We all have those moments when we run away from our problems. Some may try to skip a school day in order to miss a test, while others try to hide themselves to avoid being picked to openly discuss a topic in front of the class. Although we try to run away from the problems we face in our lives, the only way to solve the problem is to embrace it. Pat Barker reveals this theme not only to our general lives but to those of soldiers facing war neurosis in WWI. Her novel, Regeneration, portrays the various characters' struggles with combating the effects of war neurosis at the psych ward, Craiglockhart. Through escape, homosexuality, and the striving for masculinity, the responses of three major characters, Siegfried Sassoon, Dr. W.H.R. Rivers, and Billy Prior, are examined to show their struggles toward the traumas of World War I.
Each character emphasizes the need to escape from their war neurosis close to and upon arriving at Craiglockhart. "The social environment determines how [each character] will cope with trauma"(Vickroy). Sassoon and Prior's trauma initially begins in France while Dr. Rivers' begins at Craiglockhart. Siegfried Sassoon escapes through his avid interest in poetry. Sassoon is able to relate his own feelings in a manner unlike any other way. Being a respected platoon commander in France, Sassoon has much responsibility. As a leader, he must show dignity and strength. He forces himself not to succumb to crying and weeping in the trenches at night because he believes he is the only thing holding his men together. He finds that through poetry, he is able to release his frustrations. Sassoon is able to "repress his emotions about the war"(Harris). The anxieties of running away from the horrors he witnessed in France become lessened through the use of poetry. He is able to channel his feelings of anger and frustration in his nightmares away through the use of poetry (Smith). Although he says he still dreams, his nightmares eventually go away. By defining his horrors with flowing, descriptive words in poetry, Sassoon embraces and accepts the horrific events that took place during his time in France.
Essentially, Dr. Rivers is similar to Sassoon. He is a very patient, caring, and emotionally strong man. He is able to constantly counsel and help his patients, but as time passes with more patients entering Craiglockhart, he falls into a state of subjectivity. He starts to see every day as a challenge. He comes to feel subservient to his patients' needs. "For Rivers the situation often feels impossible and even immoral" (Monteith, xviii). Dr. Rivers sees so many difficulties in trying to help all of his patients. After so many hours with so many patients, Rivers begins to develop his own, obvious stutter. He states, "I already stammer and I'm starting to twitch" (Barker, 203). Rivers feels the cause of this is his subjectivity to Sassoon. In his dedication to helping Sassoon, he feels, he has changed himself (Mukherjee). Dr. River's position becomes one in which he is "both the jury and the judge" (Mukherjee). Rivers tries to escape his situation when he vacations with one of his former patients as a checkup. There he is unable to escape from his problem of subjectivity. But he does embrace the situation there. He attempts to help Burns as a friend and a doctor.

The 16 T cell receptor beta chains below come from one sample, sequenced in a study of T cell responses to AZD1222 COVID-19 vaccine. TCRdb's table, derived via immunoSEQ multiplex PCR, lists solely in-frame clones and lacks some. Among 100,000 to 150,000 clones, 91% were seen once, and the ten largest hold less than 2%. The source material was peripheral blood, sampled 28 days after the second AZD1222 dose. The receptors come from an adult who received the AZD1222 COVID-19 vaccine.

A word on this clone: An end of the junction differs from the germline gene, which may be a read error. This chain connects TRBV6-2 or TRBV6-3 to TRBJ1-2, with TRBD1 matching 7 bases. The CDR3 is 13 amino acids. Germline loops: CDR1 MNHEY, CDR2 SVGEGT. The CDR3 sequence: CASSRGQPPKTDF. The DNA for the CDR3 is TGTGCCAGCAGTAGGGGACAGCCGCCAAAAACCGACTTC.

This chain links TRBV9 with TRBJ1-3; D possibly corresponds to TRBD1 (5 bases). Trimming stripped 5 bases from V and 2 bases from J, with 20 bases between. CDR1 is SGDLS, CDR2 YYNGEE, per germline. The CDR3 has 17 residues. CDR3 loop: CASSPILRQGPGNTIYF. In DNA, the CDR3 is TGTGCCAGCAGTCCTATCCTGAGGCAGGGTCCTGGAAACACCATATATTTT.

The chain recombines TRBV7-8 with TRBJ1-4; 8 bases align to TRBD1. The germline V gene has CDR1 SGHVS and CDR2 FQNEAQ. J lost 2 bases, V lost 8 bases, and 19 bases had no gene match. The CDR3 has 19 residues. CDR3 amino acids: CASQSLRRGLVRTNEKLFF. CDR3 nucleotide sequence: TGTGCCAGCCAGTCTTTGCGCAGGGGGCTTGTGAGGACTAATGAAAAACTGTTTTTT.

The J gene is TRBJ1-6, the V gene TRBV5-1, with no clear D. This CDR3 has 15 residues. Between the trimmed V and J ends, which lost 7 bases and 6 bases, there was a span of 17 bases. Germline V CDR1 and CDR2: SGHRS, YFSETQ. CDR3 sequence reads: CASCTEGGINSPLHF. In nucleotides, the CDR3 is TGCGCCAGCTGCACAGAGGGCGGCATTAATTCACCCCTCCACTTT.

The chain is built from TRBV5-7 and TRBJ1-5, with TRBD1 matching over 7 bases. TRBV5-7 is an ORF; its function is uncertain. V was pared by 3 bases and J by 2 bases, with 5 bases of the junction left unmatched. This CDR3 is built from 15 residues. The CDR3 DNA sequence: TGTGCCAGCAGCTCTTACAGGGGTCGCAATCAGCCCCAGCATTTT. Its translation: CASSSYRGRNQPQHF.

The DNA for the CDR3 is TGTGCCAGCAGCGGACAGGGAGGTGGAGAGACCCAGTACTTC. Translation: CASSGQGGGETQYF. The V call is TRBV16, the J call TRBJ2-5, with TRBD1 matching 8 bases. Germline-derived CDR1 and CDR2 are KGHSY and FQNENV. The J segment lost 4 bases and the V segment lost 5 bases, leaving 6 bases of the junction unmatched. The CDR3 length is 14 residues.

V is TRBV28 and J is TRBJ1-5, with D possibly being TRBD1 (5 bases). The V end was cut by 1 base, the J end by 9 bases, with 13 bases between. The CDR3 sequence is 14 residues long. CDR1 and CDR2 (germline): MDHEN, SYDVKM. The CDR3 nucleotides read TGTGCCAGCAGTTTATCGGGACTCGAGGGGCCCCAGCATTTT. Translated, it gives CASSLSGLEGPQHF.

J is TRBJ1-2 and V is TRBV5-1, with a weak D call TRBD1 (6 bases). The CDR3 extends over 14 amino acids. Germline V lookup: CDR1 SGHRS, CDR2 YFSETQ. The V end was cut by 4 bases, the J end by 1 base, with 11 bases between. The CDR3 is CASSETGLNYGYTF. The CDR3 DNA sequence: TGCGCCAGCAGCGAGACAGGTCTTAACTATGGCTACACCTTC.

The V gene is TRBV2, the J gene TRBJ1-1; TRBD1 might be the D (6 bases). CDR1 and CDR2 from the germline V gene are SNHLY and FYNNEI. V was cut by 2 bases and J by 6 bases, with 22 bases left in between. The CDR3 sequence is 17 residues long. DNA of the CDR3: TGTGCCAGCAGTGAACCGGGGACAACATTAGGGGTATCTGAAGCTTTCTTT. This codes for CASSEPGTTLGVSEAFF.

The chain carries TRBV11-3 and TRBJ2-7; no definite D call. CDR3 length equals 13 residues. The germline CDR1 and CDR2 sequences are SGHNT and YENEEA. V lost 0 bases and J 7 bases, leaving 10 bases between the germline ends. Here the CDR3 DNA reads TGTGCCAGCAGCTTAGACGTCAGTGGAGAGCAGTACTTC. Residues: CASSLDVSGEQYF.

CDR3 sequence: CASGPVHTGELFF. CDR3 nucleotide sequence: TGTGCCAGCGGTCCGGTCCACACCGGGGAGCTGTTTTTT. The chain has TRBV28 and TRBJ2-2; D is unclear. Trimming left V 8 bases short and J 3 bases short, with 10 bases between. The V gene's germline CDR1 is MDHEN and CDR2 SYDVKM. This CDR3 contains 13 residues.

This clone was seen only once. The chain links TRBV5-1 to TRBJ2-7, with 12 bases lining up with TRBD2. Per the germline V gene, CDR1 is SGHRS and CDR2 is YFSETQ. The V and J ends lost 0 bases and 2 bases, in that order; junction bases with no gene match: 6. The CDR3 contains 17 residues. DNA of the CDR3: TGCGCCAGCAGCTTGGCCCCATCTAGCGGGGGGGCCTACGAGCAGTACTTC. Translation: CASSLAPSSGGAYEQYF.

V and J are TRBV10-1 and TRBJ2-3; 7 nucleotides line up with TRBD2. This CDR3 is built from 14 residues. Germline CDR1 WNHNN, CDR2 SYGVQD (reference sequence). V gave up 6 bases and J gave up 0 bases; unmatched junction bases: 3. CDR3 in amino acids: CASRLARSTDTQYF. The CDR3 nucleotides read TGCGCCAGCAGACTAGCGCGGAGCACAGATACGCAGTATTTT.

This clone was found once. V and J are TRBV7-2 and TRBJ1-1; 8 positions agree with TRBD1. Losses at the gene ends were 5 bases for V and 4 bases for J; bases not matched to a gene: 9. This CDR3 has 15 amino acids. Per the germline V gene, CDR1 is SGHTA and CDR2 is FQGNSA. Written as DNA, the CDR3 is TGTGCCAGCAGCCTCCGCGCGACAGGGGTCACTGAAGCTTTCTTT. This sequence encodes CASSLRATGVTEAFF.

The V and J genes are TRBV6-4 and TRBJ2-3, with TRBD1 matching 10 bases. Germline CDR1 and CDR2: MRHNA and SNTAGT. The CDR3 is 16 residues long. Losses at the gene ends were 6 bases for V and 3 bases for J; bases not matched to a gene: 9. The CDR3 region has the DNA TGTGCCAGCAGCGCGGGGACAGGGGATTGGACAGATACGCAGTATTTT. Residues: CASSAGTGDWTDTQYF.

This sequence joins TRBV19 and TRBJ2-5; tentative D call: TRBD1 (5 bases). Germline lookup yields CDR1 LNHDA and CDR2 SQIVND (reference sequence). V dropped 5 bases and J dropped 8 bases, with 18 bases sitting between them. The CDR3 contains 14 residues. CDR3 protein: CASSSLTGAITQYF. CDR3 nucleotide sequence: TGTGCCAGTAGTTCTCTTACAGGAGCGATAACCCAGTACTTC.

Contrasting River's ability to ultimately embrace his situation, Billy Prior comes to Craiglockhart with a loss of speech due to his traumatic experiences. He neglects his problems through dissociation. Prior is able to dissociate from his own "awareness to avoid pain" (Vickroy). He limits himself to only writing on a pad to communicate. His dissociation, too, causes Prior to back himself into his mind. Priors dreams are extraordinarily clear as he dreams of himself holding a fellow soldier's eye, named Towers, in his hand. The hole in the eye represents "a hole in reality for him", and "his narcissistic integrity is shattered" (Mukherjee)....
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